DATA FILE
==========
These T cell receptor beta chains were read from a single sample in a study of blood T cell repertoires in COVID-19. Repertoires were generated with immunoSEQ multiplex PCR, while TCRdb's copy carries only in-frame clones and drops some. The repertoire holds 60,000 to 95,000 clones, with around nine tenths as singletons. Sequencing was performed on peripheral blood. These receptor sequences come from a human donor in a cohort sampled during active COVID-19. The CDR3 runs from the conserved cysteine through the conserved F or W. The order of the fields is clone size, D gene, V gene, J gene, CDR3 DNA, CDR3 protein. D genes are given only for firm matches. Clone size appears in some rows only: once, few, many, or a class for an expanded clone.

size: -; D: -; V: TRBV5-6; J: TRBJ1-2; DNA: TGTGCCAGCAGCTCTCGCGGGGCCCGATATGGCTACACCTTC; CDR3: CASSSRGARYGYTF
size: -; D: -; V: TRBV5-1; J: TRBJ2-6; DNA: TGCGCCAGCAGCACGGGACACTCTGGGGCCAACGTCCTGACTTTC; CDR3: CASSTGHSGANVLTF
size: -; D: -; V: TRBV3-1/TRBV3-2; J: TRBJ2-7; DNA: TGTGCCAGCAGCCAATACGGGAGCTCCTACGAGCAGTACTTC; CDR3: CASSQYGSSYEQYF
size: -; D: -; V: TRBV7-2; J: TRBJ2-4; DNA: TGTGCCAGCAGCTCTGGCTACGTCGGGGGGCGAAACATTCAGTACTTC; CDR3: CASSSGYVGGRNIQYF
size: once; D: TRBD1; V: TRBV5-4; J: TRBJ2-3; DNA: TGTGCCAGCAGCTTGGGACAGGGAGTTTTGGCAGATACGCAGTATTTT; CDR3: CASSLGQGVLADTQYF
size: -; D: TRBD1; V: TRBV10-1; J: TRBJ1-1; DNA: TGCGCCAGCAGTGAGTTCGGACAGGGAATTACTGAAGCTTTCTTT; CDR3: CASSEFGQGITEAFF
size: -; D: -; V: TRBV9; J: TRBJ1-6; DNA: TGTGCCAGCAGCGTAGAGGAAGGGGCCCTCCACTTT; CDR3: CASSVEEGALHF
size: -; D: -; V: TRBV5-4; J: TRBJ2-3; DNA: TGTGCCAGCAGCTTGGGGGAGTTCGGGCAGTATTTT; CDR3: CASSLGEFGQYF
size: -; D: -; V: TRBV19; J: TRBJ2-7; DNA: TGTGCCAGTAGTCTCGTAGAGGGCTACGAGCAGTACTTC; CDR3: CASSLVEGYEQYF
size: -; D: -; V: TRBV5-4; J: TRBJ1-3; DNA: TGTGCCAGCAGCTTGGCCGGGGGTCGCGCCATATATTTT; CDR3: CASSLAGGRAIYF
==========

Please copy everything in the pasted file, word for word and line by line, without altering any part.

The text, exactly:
These T cell receptor beta chains were read from a single sample in a study of blood T cell repertoires in COVID-19. Repertoires were generated with immunoSEQ multiplex PCR, while TCRdb's copy carries only in-frame clones and drops some. The repertoire holds 60,000 to 95,000 clones, with around nine tenths as singletons. Sequencing was performed on peripheral blood. These receptor sequences come from a human donor in a cohort sampled during active COVID-19. The CDR3 runs from the conserved cysteine through the conserved F or W. The order of the fields is clone size, D gene, V gene, J gene, CDR3 DNA, CDR3 protein. D genes are given only for firm matches. Clone size appears in some rows only: once, few, many, or a class for an expanded clone.

size: -; D: -; V: TRBV5-6; J: TRBJ1-2; DNA: TGTGCCAGCAGCTCTCGCGGGGCCCGATATGGCTACACCTTC; CDR3: CASSSRGARYGYTF
size: -; D: -; V: TRBV5-1; J: TRBJ2-6; DNA: TGCGCCAGCAGCACGGGACACTCTGGGGCCAACGTCCTGACTTTC; CDR3: CASSTGHSGANVLTF
size: -; D: -; V: TRBV3-1/TRBV3-2; J: TRBJ2-7; DNA: TGTGCCAGCAGCCAATACGGGAGCTCCTACGAGCAGTACTTC; CDR3: CASSQYGSSYEQYF
size: -; D: -; V: TRBV7-2; J: TRBJ2-4; DNA: TGTGCCAGCAGCTCTGGCTACGTCGGGGGGCGAAACATTCAGTACTTC; CDR3: CASSSGYVGGRNIQYF
size: once; D: TRBD1; V: TRBV5-4; J: TRBJ2-3; DNA: TGTGCCAGCAGCTTGGGACAGGGAGTTTTGGCAGATACGCAGTATTTT; CDR3: CASSLGQGVLADTQYF
size: -; D: TRBD1; V: TRBV10-1; J: TRBJ1-1; DNA: TGCGCCAGCAGTGAGTTCGGACAGGGAATTACTGAAGCTTTCTTT; CDR3: CASSEFGQGITEAFF
size: -; D: -; V: TRBV9; J: TRBJ1-6; DNA: TGTGCCAGCAGCGTAGAGGAAGGGGCCCTCCACTTT; CDR3: CASSVEEGALHF
size: -; D: -; V: TRBV5-4; J: TRBJ2-3; DNA: TGTGCCAGCAGCTTGGGGGAGTTCGGGCAGTATTTT; CDR3: CASSLGEFGQYF
size: -; D: -; V: TRBV19; J: TRBJ2-7; DNA: TGTGCCAGTAGTCTCGTAGAGGGCTACGAGCAGTACTTC; CDR3: CASSLVEGYEQYF
size: -; D: -; V: TRBV5-4; J: TRBJ1-3; DNA: TGTGCCAGCAGCTTGGCCGGGGGTCGCGCCATATATTTT; CDR3: CASSLAGGRAIYF